Oil tumbles below $82 as Chinese economy slows
OIL prices fell to their lowest level in nearly four months yesterday as fears over a slowdown in the Chinese economy outweighed cuts in output by some of the world’s top exporters.
In a boost to motorists hoping for cheaper prices at the fuel pumps, a barrel of Brent crude dropped more than 4pc to below $82 a barrel.
That was a far cry from when oil was trading at $97 at the end of September.
The latest slump came after figures showed China’s exports fell faster than expected in October – overshadowing supply cuts by Saudi Arabia and Russia.
Zhou Hao, an economist at asset management group Guotai Junan International, said: ‘The bad exports data may hit market confidence as we had expected the supply chain of exports to recover.’
The slide in oil prices came as Saudi Aramco – the world’s biggest oil exporter – said profits fell 23pc over the summer as lower oil prices hit business.
Only last week the World Bank warned that Brent crude could top $150 a barrel if the IsraelHamas war spills out across the Middle East.
But while lower oil prices are likely to be welcomed by motorists, it did little for investors with shares in BP and Shell.
BP dropped 2.1pc, or 10.45p, to 481.05p and Shell lost 1.8pc, or 47.5p, to 2626p.
China’s disappointing export data also weighed on miners, with Anglo American down 3.5pc, or 78.5p, to 2139.5p, Antofagasta sliding 3.4pc, or 46p, to 1303.5p, Glencore losing 2.4pc, or 10.4p, to 431.6p and Rio Tinto retreating 2pc, or 104p, to 5231p.
The FTSE 100 slipped 0.1pc, or 7.72 points, to 7410.04 and the FTSE 250 inched up 0.1pc, or 14.24 points, to 17761.71.
There was better news for insurers, however.
Shares in Direct Line rose 8pc, or 12.65p, to 170.2p after it pointed towards signs of recovery in its motor business. The FTSE 250 car insurer has been hammered by the soaring cost of repairing and replacing second-hand cars over the past year.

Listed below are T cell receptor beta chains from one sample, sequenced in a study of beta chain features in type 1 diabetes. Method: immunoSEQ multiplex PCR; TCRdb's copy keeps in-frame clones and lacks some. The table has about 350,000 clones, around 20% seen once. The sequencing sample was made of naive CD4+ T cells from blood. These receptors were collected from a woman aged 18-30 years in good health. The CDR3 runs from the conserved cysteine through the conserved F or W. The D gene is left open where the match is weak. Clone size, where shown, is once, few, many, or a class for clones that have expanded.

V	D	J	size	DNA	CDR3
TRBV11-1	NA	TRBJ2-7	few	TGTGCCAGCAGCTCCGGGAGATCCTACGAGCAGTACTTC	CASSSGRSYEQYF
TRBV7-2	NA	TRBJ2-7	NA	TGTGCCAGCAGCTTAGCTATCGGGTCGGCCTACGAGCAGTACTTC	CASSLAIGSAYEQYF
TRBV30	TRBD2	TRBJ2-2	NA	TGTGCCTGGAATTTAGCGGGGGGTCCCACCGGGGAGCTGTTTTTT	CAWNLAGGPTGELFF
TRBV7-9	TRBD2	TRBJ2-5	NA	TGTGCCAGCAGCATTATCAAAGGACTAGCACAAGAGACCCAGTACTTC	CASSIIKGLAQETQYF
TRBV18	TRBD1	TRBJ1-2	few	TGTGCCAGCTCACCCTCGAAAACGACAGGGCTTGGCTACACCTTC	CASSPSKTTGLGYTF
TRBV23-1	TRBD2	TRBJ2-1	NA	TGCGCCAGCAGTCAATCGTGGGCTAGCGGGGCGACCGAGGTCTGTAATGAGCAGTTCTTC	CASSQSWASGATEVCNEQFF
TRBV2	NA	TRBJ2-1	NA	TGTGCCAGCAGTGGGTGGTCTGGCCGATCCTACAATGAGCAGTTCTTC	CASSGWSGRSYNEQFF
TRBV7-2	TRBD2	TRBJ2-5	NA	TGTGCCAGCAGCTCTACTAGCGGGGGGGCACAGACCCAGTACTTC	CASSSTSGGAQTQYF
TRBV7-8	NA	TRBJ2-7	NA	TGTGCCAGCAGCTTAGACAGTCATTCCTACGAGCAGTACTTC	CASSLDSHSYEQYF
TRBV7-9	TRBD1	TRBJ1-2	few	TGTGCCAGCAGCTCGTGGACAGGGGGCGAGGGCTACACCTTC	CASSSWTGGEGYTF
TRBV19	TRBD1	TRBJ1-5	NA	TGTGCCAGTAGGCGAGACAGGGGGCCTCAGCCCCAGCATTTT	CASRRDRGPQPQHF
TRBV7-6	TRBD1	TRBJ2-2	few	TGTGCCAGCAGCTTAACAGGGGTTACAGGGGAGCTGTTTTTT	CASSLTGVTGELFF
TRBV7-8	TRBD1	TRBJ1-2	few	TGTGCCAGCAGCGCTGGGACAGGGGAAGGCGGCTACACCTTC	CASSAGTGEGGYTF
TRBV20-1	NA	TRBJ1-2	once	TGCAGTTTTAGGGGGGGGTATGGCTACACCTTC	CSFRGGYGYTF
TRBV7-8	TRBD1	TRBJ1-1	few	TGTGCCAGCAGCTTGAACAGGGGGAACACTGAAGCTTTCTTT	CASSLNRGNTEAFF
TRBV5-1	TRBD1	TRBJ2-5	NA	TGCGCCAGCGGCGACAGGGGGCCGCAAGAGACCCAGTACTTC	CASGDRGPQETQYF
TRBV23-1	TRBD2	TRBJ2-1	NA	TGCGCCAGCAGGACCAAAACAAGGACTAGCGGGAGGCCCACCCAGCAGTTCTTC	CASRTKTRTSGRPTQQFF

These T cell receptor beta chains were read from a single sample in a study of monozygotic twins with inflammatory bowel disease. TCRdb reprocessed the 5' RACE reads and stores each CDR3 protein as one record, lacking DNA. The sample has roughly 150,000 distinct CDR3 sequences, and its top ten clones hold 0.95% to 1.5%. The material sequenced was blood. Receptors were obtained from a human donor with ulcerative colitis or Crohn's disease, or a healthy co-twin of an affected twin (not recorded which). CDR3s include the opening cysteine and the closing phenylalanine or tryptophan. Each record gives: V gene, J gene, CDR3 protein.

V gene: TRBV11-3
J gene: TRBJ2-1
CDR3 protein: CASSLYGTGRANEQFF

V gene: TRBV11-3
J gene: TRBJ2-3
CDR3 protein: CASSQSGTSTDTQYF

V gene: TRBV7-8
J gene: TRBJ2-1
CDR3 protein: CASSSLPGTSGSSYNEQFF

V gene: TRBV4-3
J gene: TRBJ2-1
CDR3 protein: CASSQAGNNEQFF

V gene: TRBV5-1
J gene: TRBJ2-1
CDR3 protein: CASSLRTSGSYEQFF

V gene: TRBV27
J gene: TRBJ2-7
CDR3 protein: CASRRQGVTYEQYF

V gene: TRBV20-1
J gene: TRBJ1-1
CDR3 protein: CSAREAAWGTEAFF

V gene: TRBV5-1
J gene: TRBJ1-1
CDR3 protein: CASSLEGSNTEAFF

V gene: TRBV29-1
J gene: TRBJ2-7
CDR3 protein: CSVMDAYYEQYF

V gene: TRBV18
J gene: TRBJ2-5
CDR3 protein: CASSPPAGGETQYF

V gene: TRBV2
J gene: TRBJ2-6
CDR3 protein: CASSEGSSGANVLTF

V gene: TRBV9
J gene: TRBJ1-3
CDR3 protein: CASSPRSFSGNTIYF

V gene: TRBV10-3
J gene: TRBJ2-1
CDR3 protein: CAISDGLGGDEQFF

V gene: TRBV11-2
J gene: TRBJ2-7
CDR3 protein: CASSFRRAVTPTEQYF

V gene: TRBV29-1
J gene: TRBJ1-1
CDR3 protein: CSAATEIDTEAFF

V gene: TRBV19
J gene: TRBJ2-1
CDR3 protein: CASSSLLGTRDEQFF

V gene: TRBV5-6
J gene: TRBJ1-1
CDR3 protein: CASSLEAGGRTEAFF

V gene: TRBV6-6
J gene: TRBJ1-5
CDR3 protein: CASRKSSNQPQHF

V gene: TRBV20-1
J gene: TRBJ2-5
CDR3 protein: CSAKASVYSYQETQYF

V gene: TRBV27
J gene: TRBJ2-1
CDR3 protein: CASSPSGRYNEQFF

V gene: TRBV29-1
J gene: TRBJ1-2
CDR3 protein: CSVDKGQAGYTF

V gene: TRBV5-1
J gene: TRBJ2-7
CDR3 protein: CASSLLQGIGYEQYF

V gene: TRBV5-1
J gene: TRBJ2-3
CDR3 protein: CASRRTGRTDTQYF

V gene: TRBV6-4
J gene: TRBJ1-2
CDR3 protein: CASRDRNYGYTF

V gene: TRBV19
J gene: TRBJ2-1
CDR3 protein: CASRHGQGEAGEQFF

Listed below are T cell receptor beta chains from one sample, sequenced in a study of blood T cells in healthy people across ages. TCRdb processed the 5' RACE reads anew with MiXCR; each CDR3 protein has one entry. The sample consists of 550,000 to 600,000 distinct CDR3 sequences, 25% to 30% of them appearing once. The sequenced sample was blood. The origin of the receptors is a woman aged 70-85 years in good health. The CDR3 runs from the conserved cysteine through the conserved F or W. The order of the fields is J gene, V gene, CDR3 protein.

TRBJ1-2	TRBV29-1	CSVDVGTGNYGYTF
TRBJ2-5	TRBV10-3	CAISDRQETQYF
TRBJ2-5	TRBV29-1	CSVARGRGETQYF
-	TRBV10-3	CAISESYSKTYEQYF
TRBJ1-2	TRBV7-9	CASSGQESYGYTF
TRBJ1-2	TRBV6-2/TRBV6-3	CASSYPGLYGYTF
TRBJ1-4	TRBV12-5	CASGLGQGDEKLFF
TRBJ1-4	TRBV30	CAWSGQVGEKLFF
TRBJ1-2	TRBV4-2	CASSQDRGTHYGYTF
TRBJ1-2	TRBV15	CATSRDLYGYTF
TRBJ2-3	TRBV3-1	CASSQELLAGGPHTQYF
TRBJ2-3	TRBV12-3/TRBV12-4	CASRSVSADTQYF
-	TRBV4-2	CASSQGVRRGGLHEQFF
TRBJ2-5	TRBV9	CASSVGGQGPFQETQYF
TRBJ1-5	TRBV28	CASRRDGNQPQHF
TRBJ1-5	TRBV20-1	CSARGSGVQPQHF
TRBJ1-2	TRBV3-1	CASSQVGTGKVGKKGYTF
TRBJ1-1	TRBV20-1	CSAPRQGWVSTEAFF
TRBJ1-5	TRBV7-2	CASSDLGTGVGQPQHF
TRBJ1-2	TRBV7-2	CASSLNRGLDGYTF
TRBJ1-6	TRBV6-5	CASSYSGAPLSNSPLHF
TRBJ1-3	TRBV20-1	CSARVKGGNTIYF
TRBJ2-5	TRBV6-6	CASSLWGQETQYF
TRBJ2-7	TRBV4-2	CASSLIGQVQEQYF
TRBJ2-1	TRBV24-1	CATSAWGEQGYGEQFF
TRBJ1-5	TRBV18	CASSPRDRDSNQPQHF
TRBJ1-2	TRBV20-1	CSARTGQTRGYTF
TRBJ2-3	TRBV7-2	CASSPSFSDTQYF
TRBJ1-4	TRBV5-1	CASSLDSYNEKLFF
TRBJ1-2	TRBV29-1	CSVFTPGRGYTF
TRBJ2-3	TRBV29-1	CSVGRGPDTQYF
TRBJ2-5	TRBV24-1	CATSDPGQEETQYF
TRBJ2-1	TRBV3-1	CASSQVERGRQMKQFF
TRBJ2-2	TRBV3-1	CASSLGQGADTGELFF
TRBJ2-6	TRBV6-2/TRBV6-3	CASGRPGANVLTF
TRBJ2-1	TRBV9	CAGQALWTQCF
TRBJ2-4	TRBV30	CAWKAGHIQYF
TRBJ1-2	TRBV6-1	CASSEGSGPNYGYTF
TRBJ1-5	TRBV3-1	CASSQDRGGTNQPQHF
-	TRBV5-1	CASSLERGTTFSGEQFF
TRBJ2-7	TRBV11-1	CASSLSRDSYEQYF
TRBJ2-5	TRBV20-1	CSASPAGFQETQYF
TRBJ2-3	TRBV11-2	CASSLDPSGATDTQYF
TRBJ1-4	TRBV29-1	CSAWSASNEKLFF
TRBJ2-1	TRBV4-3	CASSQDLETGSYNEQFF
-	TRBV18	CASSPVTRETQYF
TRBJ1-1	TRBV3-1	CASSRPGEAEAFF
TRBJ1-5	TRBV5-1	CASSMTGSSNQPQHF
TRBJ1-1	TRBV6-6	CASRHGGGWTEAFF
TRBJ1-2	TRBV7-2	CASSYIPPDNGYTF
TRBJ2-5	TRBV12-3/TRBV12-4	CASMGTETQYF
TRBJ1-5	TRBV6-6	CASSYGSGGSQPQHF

But it has since raised prices, with the average cost of its motor insurance cover up 37pc in the third quarter while motor insurance premiums more than doubled to £826.8m.
Fellow insurer Beazley gained 7.1pc, or 37.5p, to 567.5p after it said it expected a strong end of the year following an uptick in business.
Its insurance written premiums rose 9pc to £3.5bn in the nine months to the end of September.
Beazley also cashed in on a boom in property insurance while claims for natural disasters and cyberattacks were in line with expectations. Mike Ashley’s Frasers Group, which owns brands such as Sports Direct, Jack Wills and Flannels, will return cash to investors through an £80m share buyback. Shares in the business rose 3pc, or 24.5p, to 833.5p.
Hilton Food Group, which supplies meat and ready meals to supermarkets, posted higher third- quarter revenues amid a further recovery in its UK seafood business. Shares rose 4.3pc, or 28p, to 674p.
Embattled Hipgnosis Songs Fund appointed a chairman a day after it said it will not pay any dividends for at least another six months as it fights for its survival.
Robert Naylor, who held the same role at the rival investment firm Round Hill Music, replaced Andrew Sutch whose departure was announced towards the end of September.
Shares in Hipgnosis, which allows investors to make money from the royalties of tracks by famous artists such as Justin Bieber and Shakira, fell 0.8pc, or 0.6p, to 70.5p.